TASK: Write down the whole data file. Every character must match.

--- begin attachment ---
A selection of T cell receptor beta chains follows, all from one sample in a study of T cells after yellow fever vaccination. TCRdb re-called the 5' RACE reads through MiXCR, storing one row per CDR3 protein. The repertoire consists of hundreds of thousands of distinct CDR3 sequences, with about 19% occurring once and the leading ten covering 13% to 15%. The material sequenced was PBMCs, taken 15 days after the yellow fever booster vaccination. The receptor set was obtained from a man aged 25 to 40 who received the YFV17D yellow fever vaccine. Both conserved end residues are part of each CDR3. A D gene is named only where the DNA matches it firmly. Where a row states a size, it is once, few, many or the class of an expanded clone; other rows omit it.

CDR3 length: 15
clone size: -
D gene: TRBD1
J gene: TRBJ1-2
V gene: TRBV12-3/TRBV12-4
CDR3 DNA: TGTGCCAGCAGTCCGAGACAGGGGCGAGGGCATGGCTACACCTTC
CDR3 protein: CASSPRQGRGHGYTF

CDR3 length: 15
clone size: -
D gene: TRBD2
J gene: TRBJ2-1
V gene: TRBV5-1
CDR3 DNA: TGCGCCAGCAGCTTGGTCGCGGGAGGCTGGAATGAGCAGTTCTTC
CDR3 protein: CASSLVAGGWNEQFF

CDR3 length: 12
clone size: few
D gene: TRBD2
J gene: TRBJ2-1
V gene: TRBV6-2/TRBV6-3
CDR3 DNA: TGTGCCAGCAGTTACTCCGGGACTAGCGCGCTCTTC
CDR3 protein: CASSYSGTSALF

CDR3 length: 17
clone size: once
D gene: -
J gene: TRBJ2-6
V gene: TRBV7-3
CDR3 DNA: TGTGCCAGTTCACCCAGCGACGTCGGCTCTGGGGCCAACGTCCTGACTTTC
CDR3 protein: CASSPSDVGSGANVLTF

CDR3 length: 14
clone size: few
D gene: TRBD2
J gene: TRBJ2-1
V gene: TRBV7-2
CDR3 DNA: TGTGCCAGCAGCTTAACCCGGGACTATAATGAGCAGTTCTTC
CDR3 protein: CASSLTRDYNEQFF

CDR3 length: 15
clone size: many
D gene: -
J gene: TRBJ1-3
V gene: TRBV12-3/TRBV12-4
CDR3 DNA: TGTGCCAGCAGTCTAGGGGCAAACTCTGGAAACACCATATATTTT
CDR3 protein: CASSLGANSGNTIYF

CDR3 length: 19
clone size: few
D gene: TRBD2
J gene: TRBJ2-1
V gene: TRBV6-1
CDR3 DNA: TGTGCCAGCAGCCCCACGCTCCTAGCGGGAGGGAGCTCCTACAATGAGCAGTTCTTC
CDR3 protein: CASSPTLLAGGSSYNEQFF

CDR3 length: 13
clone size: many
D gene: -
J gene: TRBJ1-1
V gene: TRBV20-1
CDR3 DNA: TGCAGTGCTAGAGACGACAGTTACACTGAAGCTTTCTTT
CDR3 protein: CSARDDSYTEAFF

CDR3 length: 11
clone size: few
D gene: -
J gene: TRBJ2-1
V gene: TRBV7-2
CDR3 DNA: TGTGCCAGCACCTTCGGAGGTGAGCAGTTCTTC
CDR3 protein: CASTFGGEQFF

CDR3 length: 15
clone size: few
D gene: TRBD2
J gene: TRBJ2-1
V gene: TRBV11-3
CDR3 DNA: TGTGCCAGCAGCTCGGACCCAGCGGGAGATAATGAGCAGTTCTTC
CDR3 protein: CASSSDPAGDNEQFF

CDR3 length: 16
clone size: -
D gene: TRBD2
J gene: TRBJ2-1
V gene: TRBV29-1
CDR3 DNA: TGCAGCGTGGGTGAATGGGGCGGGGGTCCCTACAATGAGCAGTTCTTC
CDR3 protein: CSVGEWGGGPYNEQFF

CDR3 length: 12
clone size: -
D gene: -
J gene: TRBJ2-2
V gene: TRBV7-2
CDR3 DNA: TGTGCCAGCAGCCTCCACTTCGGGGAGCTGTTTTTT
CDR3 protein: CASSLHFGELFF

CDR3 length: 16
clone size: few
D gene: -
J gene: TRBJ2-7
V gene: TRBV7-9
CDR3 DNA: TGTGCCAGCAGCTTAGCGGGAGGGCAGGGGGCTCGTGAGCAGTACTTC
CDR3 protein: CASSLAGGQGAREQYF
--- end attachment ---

A selection of T cell receptor beta chains follows, all from one sample in a study of T cells after yellow fever vaccination. TCRdb re-called the 5' RACE reads through MiXCR, storing one row per CDR3 protein. The repertoire consists of hundreds of thousands of distinct CDR3 sequences, with about 19% occurring once and the leading ten covering 13% to 15%. The material sequenced was PBMCs, taken 15 days after the yellow fever booster vaccination. The receptor set was obtained from a man aged 25 to 40 who received the YFV17D yellow fever vaccine. Both conserved end residues are part of each CDR3. A D gene is named only where the DNA matches it firmly. Where a row states a size, it is once, few, many or the class of an expanded clone; other rows omit it.

CDR3 length: 15
clone size: -
D gene: TRBD1
J gene: TRBJ1-2
V gene: TRBV12-3/TRBV12-4
CDR3 DNA: TGTGCCAGCAGTCCGAGACAGGGGCGAGGGCATGGCTACACCTTC
CDR3 protein: CASSPRQGRGHGYTF

CDR3 length: 15
clone size: -
D gene: TRBD2
J gene: TRBJ2-1
V gene: TRBV5-1
CDR3 DNA: TGCGCCAGCAGCTTGGTCGCGGGAGGCTGGAATGAGCAGTTCTTC
CDR3 protein: CASSLVAGGWNEQFF

CDR3 length: 12
clone size: few
D gene: TRBD2
J gene: TRBJ2-1
V gene: TRBV6-2/TRBV6-3
CDR3 DNA: TGTGCCAGCAGTTACTCCGGGACTAGCGCGCTCTTC
CDR3 protein: CASSYSGTSALF

CDR3 length: 17
clone size: once
D gene: -
J gene: TRBJ2-6
V gene: TRBV7-3
CDR3 DNA: TGTGCCAGTTCACCCAGCGACGTCGGCTCTGGGGCCAACGTCCTGACTTTC
CDR3 protein: CASSPSDVGSGANVLTF

CDR3 length: 14
clone size: few
D gene: TRBD2
J gene: TRBJ2-1
V gene: TRBV7-2
CDR3 DNA: TGTGCCAGCAGCTTAACCCGGGACTATAATGAGCAGTTCTTC
CDR3 protein: CASSLTRDYNEQFF

CDR3 length: 15
clone size: many
D gene: -
J gene: TRBJ1-3
V gene: TRBV12-3/TRBV12-4
CDR3 DNA: TGTGCCAGCAGTCTAGGGGCAAACTCTGGAAACACCATATATTTT
CDR3 protein: CASSLGANSGNTIYF

CDR3 length: 19
clone size: few
D gene: TRBD2
J gene: TRBJ2-1
V gene: TRBV6-1
CDR3 DNA: TGTGCCAGCAGCCCCACGCTCCTAGCGGGAGGGAGCTCCTACAATGAGCAGTTCTTC
CDR3 protein: CASSPTLLAGGSSYNEQFF

CDR3 length: 13
clone size: many
D gene: -
J gene: TRBJ1-1
V gene: TRBV20-1
CDR3 DNA: TGCAGTGCTAGAGACGACAGTTACACTGAAGCTTTCTTT
CDR3 protein: CSARDDSYTEAFF

CDR3 length: 11
clone size: few
D gene: -
J gene: TRBJ2-1
V gene: TRBV7-2
CDR3 DNA: TGTGCCAGCACCTTCGGAGGTGAGCAGTTCTTC
CDR3 protein: CASTFGGEQFF

CDR3 length: 15
clone size: few
D gene: TRBD2
J gene: TRBJ2-1
V gene: TRBV11-3
CDR3 DNA: TGTGCCAGCAGCTCGGACCCAGCGGGAGATAATGAGCAGTTCTTC
CDR3 protein: CASSSDPAGDNEQFF

CDR3 length: 16
clone size: -
D gene: TRBD2
J gene: TRBJ2-1
V gene: TRBV29-1
CDR3 DNA: TGCAGCGTGGGTGAATGGGGCGGGGGTCCCTACAATGAGCAGTTCTTC
CDR3 protein: CSVGEWGGGPYNEQFF

CDR3 length: 12
clone size: -
D gene: -
J gene: TRBJ2-2
V gene: TRBV7-2
CDR3 DNA: TGTGCCAGCAGCCTCCACTTCGGGGAGCTGTTTTTT
CDR3 protein: CASSLHFGELFF

CDR3 length: 16
clone size: few
D gene: -
J gene: TRBJ2-7
V gene: TRBV7-9
CDR3 DNA: TGTGCCAGCAGCTTAGCGGGAGGGCAGGGGGCTCGTGAGCAGTACTTC
CDR3 protein: CASSLAGGQGAREQYF